Paper No. 11
Presentation Time: 4:15 PM
STRATIGRAPHIC ANALYSIS OF EOCENE RIVER SYSTEMS: IMPLICATIONS FOR THE CENOZOIC UPLIFT HISTORY OF THE SIERRA NEVADA, CALIFORNIA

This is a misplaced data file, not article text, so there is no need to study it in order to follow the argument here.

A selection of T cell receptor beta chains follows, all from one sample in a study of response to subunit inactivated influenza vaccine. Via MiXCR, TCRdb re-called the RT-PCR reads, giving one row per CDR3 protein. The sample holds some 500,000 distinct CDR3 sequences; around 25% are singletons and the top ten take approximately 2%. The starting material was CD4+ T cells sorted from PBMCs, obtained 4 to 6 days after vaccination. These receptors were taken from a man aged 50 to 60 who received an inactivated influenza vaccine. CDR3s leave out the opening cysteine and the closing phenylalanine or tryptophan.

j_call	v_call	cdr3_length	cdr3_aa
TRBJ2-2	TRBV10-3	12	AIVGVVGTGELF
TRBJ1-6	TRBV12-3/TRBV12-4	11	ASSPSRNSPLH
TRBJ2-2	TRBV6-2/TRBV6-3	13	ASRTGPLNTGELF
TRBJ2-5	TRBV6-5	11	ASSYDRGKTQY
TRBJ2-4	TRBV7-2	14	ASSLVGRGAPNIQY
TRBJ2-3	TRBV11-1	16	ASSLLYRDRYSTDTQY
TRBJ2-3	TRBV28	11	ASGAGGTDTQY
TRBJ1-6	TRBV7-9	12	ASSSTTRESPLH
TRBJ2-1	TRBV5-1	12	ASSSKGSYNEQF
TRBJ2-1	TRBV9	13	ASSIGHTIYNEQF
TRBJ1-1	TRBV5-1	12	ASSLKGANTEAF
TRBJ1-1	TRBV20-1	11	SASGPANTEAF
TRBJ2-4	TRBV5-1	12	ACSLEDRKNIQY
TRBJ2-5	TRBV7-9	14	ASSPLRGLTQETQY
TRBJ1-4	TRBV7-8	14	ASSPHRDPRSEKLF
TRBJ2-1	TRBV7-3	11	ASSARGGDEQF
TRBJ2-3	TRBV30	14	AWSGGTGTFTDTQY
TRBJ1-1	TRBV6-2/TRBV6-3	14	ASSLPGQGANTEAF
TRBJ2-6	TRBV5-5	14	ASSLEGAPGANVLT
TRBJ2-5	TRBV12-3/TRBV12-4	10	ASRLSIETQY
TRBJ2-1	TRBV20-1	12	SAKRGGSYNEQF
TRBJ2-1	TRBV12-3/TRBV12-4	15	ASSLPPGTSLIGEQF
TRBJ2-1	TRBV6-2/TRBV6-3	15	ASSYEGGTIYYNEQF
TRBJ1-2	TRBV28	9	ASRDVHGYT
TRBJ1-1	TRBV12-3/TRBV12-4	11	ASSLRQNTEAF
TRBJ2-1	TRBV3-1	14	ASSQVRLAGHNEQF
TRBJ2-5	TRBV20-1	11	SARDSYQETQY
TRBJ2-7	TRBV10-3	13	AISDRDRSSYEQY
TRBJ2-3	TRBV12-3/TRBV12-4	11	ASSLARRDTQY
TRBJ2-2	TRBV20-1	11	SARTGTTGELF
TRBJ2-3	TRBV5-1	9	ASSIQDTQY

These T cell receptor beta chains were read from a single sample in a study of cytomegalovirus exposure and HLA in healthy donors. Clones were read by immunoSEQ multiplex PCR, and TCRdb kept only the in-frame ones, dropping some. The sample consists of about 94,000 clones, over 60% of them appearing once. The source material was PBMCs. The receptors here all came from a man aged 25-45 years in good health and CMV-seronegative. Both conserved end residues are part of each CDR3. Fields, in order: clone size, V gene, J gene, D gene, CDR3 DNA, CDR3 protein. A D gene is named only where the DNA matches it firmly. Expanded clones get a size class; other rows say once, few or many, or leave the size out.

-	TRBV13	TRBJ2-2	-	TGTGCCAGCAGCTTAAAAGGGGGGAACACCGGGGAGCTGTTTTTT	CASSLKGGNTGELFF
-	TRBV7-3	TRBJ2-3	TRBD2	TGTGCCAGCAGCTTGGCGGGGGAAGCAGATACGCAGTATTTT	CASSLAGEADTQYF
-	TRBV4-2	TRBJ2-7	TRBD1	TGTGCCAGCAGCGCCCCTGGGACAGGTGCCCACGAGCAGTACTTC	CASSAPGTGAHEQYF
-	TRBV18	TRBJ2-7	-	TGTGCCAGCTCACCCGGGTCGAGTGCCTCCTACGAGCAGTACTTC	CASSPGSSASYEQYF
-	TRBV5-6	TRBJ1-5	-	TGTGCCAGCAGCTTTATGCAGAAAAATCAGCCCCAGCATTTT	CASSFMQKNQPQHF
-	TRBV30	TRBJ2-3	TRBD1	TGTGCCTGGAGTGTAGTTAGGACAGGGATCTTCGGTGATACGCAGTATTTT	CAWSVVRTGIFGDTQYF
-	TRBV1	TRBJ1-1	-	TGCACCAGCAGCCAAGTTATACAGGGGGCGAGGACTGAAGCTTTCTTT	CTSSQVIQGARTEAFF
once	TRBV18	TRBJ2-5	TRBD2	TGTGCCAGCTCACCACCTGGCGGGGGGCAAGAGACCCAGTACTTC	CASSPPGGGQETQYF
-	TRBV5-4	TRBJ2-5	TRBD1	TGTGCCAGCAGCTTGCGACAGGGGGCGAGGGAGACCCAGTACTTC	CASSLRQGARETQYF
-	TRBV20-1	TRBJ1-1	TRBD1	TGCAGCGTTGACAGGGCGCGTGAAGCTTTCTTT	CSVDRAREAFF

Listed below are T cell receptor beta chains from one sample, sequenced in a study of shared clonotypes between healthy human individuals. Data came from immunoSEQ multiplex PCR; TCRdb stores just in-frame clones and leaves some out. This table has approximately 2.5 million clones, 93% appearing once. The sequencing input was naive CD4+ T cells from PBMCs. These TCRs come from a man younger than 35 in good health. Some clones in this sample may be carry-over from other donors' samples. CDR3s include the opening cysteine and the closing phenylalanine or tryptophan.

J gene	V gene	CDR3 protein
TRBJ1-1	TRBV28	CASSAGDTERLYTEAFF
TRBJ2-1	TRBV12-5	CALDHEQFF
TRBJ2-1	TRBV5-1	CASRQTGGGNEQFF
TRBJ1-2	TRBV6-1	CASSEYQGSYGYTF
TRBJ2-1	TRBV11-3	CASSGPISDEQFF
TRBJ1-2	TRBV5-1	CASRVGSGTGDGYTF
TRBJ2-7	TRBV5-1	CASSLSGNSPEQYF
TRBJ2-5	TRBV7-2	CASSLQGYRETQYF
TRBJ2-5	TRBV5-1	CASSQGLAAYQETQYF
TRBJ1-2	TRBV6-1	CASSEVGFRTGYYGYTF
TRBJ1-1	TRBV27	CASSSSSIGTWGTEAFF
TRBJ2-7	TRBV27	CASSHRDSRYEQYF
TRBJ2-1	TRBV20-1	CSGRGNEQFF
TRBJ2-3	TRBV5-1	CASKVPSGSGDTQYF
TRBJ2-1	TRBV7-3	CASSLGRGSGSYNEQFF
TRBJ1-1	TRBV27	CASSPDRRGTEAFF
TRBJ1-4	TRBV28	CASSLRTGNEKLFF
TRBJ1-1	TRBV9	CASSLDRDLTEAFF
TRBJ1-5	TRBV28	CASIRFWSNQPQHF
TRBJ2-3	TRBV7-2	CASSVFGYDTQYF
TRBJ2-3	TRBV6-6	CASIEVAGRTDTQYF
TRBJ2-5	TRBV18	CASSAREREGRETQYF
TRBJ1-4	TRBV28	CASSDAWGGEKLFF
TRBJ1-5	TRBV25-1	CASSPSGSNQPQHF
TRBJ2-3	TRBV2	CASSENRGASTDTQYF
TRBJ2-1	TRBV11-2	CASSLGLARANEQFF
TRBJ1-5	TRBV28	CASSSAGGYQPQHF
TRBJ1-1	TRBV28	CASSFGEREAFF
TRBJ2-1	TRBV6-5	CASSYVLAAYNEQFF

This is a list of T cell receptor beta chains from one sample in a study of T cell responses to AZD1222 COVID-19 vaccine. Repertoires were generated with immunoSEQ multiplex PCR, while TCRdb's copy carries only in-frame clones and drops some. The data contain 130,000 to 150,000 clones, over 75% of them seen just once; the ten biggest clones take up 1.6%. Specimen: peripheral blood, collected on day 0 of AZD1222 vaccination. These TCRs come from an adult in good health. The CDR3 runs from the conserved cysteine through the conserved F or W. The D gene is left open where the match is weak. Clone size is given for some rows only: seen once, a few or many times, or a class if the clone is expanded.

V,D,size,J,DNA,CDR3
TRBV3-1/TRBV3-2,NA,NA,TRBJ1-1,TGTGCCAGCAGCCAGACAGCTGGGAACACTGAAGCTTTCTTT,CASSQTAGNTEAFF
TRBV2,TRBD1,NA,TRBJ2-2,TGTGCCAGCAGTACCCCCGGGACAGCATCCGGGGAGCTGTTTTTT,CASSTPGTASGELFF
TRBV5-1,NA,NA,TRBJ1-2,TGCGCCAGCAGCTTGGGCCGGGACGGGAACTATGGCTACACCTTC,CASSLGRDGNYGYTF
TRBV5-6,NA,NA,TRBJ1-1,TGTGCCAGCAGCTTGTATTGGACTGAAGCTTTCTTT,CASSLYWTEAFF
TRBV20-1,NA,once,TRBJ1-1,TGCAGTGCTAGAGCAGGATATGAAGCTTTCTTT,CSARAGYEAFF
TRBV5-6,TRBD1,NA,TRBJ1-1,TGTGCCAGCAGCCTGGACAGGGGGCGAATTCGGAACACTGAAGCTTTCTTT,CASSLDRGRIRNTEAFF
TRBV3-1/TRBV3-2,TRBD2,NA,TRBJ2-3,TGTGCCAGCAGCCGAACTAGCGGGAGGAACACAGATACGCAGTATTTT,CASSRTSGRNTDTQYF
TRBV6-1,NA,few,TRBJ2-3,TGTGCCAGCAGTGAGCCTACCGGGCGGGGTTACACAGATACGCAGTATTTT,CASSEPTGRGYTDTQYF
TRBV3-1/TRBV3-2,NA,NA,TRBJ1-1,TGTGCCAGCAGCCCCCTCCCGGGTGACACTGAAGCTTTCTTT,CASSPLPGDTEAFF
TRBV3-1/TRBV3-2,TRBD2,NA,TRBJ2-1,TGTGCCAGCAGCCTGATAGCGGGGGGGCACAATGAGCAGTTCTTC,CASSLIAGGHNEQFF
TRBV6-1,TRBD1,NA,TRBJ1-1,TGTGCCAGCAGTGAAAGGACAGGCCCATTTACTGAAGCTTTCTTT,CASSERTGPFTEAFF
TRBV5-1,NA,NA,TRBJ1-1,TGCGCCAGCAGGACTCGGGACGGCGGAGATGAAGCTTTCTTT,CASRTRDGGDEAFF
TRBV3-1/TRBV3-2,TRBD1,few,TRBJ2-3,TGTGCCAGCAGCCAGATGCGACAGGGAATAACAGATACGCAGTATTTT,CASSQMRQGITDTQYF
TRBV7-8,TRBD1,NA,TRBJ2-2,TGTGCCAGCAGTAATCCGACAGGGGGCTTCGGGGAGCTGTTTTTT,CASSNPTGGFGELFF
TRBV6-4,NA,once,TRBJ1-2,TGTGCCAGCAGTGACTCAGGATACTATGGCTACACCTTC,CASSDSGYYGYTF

Stratigraphic analyses of paleochannel deposits located on the northwestern slopes of the Sierra Nevada suggest that early Cenozoic landsculpting processes varied markedly and that Eocene river systems were capable of moving large amounts of coarse material. Such analyses contradict the conventional idea that Sierra Nevadan landscape was characterized by low elevation, low relief features formed by broad, low-gradient river systems prior to Neogene uplift. In fact, the nature of Eocene fluvial deposits in the northern Sierra Nevada is consistent with a landscape of higher elevation and paleostream systems that varied climatically. Material from deepest thalwegs of the ancestral Yuba River is dominated by well-rounded, cobbled-sized clasts suggesting that Eocene river systems had gradients sufficient to move large clasts appreciable distances. In at least four locations, rounded boulders with b-axis diameters of 1-3 m were present in these thalweg deposits. These sediments characterize a non-steady state Paleogene Sierra Nevada of significant elevation and relief. Additionally, paleostream deposits of the ancestral Yuba River reveal multiple episodes of downcutting and backfilling. Such variation in sedimentological regime requires a variation in stream power, something which is generally caused by either surface tilting or a change in discharge. A documented shift in Cenozoic climate toward cooler, stormier conditions (Molnar and England, 1990; Wolfe, 1994) would have a great impact on discharge and, consequently, stream power. A changing climatic regime, therefore, is capable of not only explaining the episodic erosional and depositional features preserved in paleovalleys, but also of explaining changing river gradient, independent of tectonic uplift or tilting.